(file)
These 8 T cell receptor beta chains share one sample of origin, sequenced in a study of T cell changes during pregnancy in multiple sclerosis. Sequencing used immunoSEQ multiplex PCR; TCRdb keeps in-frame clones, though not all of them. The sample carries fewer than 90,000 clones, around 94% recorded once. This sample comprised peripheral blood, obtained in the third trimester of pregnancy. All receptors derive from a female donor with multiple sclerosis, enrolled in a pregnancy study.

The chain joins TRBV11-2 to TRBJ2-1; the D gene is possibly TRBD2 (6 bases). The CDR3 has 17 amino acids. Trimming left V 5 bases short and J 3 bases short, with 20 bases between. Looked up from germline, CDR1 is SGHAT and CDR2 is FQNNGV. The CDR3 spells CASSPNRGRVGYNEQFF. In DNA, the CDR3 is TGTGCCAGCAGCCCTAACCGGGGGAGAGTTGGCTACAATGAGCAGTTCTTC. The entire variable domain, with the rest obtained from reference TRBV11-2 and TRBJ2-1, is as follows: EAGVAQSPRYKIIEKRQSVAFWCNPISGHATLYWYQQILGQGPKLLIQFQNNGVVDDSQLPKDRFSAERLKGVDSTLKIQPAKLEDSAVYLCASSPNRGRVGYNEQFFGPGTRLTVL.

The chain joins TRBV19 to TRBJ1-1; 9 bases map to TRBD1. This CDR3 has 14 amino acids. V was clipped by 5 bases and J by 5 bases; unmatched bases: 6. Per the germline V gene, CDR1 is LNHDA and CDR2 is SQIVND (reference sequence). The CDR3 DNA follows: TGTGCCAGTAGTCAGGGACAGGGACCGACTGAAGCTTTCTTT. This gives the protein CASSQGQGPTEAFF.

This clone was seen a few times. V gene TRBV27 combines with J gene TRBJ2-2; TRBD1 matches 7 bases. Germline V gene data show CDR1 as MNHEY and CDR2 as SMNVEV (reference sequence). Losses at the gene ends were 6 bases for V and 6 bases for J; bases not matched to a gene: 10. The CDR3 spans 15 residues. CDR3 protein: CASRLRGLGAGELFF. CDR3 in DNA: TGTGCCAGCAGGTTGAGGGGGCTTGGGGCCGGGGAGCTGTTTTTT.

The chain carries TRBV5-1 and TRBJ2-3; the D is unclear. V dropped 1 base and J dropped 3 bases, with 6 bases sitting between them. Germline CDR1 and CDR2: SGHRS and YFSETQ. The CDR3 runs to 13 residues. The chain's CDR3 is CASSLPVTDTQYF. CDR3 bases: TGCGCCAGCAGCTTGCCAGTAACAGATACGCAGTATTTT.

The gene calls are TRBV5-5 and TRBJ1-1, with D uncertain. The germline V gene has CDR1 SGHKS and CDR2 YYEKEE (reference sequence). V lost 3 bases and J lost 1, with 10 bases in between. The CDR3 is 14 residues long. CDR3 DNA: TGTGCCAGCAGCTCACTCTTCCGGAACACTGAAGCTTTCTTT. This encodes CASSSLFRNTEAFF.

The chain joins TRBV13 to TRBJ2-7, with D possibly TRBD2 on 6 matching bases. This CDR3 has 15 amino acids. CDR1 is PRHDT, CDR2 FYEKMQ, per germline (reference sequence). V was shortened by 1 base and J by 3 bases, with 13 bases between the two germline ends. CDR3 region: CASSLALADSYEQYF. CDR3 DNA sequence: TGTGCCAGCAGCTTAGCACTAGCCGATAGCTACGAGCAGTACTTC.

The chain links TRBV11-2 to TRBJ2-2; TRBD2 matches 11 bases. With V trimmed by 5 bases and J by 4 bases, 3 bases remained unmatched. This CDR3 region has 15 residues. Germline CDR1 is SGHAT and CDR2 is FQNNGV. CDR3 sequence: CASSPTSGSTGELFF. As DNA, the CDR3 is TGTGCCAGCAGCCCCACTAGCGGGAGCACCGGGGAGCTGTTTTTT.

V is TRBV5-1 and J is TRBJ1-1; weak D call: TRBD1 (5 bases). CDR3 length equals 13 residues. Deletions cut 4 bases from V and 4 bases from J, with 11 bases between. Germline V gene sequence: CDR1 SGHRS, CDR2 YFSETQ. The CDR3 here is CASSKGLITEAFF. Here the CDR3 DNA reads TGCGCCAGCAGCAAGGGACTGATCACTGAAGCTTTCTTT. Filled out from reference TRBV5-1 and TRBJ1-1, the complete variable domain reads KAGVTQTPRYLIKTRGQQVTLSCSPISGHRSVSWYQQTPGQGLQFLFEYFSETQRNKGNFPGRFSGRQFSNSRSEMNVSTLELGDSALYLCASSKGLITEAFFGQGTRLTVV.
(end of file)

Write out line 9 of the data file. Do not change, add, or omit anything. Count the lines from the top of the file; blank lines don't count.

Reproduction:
V is TRBV5-1 and J is TRBJ1-1; weak D call: TRBD1 (5 bases). CDR3 length equals 13 residues. Deletions cut 4 bases from V and 4 bases from J, with 11 bases between. Germline V gene sequence: CDR1 SGHRS, CDR2 YFSETQ. The CDR3 here is CASSKGLITEAFF. Here the CDR3 DNA reads TGCGCCAGCAGCAAGGGACTGATCACTGAAGCTTTCTTT. Filled out from reference TRBV5-1 and TRBJ1-1, the complete variable domain reads KAGVTQTPRYLIKTRGQQVTLSCSPISGHRSVSWYQQTPGQGLQFLFEYFSETQRNKGNFPGRFSGRQFSNSRSEMNVSTLELGDSALYLCASSKGLITEAFFGQGTRLTVV.